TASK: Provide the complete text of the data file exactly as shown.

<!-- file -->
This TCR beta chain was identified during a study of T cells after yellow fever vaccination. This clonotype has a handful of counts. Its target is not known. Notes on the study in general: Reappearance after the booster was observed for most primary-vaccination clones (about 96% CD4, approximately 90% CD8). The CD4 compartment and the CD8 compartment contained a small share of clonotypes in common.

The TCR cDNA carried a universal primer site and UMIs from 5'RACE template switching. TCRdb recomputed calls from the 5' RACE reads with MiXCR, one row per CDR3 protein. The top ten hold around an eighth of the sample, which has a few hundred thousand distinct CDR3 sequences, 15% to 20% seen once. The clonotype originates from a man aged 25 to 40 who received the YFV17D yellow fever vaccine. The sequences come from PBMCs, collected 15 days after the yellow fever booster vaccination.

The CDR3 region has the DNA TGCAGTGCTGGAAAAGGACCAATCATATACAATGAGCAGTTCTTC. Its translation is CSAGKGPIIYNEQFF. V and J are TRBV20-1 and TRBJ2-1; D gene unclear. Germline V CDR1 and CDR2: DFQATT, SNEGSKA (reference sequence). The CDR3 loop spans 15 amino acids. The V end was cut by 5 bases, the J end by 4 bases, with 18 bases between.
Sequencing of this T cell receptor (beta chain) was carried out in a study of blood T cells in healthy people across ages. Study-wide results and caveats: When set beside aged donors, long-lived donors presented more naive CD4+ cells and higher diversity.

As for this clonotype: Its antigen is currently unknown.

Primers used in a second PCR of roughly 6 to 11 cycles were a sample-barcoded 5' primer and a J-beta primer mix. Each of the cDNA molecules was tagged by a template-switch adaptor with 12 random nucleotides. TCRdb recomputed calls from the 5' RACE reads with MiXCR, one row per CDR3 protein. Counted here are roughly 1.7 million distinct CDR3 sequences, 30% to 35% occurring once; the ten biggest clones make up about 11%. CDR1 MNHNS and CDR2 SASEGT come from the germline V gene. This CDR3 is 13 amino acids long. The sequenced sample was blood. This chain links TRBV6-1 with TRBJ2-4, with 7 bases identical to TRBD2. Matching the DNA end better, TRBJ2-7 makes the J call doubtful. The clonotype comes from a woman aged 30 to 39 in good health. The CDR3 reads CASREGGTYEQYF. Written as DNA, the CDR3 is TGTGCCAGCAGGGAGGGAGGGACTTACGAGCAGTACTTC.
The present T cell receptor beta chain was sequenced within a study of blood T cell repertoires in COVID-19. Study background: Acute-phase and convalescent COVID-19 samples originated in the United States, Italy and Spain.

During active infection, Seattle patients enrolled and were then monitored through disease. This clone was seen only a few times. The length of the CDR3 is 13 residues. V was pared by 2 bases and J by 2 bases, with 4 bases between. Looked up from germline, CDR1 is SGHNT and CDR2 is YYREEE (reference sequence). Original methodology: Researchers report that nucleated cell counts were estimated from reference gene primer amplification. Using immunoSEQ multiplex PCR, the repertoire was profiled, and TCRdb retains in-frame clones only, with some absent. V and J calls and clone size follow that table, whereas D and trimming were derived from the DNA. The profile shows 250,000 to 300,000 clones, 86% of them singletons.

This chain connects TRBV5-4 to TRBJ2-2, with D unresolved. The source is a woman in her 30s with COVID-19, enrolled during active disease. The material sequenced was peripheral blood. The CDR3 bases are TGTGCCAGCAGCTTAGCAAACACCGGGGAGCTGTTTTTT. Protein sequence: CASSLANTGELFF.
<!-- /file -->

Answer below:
This TCR beta chain was identified during a study of T cells after yellow fever vaccination. This clonotype has a handful of counts. Its target is not known. Notes on the study in general: Reappearance after the booster was observed for most primary-vaccination clones (about 96% CD4, approximately 90% CD8). The CD4 compartment and the CD8 compartment contained a small share of clonotypes in common.

The TCR cDNA carried a universal primer site and UMIs from 5'RACE template switching. TCRdb recomputed calls from the 5' RACE reads with MiXCR, one row per CDR3 protein. The top ten hold around an eighth of the sample, which has a few hundred thousand distinct CDR3 sequences, 15% to 20% seen once. The clonotype originates from a man aged 25 to 40 who received the YFV17D yellow fever vaccine. The sequences come from PBMCs, collected 15 days after the yellow fever booster vaccination.

The CDR3 region has the DNA TGCAGTGCTGGAAAAGGACCAATCATATACAATGAGCAGTTCTTC. Its translation is CSAGKGPIIYNEQFF. V and J are TRBV20-1 and TRBJ2-1; D gene unclear. Germline V CDR1 and CDR2: DFQATT, SNEGSKA (reference sequence). The CDR3 loop spans 15 amino acids. The V end was cut by 5 bases, the J end by 4 bases, with 18 bases between.
Sequencing of this T cell receptor (beta chain) was carried out in a study of blood T cells in healthy people across ages. Study-wide results and caveats: When set beside aged donors, long-lived donors presented more naive CD4+ cells and higher diversity.

As for this clonotype: Its antigen is currently unknown.

Primers used in a second PCR of roughly 6 to 11 cycles were a sample-barcoded 5' primer and a J-beta primer mix. Each of the cDNA molecules was tagged by a template-switch adaptor with 12 random nucleotides. TCRdb recomputed calls from the 5' RACE reads with MiXCR, one row per CDR3 protein. Counted here are roughly 1.7 million distinct CDR3 sequences, 30% to 35% occurring once; the ten biggest clones make up about 11%. CDR1 MNHNS and CDR2 SASEGT come from the germline V gene. This CDR3 is 13 amino acids long. The sequenced sample was blood. This chain links TRBV6-1 with TRBJ2-4, with 7 bases identical to TRBD2. Matching the DNA end better, TRBJ2-7 makes the J call doubtful. The clonotype comes from a woman aged 30 to 39 in good health. The CDR3 reads CASREGGTYEQYF. Written as DNA, the CDR3 is TGTGCCAGCAGGGAGGGAGGGACTTACGAGCAGTACTTC.
The present T cell receptor beta chain was sequenced within a study of blood T cell repertoires in COVID-19. Study background: Acute-phase and convalescent COVID-19 samples originated in the United States, Italy and Spain.

During active infection, Seattle patients enrolled and were then monitored through disease. This clone was seen only a few times. The length of the CDR3 is 13 residues. V was pared by 2 bases and J by 2 bases, with 4 bases between. Looked up from germline, CDR1 is SGHNT and CDR2 is YYREEE (reference sequence). Original methodology: Researchers report that nucleated cell counts were estimated from reference gene primer amplification. Using immunoSEQ multiplex PCR, the repertoire was profiled, and TCRdb retains in-frame clones only, with some absent. V and J calls and clone size follow that table, whereas D and trimming were derived from the DNA. The profile shows 250,000 to 300,000 clones, 86% of them singletons.

This chain connects TRBV5-4 to TRBJ2-2, with D unresolved. The source is a woman in her 30s with COVID-19, enrolled during active disease. The material sequenced was peripheral blood. The CDR3 bases are TGTGCCAGCAGCTTAGCAAACACCGGGGAGCTGTTTTTT. Protein sequence: CASSLANTGELFF.